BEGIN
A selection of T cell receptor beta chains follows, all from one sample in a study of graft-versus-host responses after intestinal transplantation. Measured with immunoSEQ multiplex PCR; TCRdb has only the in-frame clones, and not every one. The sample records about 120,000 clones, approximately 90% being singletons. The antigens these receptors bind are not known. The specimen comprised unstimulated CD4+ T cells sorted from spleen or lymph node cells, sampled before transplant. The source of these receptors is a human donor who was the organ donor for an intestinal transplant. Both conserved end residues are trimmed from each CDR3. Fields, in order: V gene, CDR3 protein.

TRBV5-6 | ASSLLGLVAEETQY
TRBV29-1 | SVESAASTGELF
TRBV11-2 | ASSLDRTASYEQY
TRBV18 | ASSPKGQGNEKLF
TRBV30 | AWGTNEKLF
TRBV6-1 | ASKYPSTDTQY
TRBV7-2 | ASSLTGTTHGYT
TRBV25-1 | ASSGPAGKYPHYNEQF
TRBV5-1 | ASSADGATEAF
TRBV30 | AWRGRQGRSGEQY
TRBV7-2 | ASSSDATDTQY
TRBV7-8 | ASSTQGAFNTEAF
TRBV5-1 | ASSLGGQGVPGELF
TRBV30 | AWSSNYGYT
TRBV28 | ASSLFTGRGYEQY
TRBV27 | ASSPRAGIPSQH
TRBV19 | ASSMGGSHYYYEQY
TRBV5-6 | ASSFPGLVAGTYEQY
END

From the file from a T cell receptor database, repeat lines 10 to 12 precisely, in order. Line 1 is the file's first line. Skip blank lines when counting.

TRBV5-1 | ASSADGATEAF
TRBV30 | AWRGRQGRSGEQY
TRBV7-2 | ASSSDATDTQY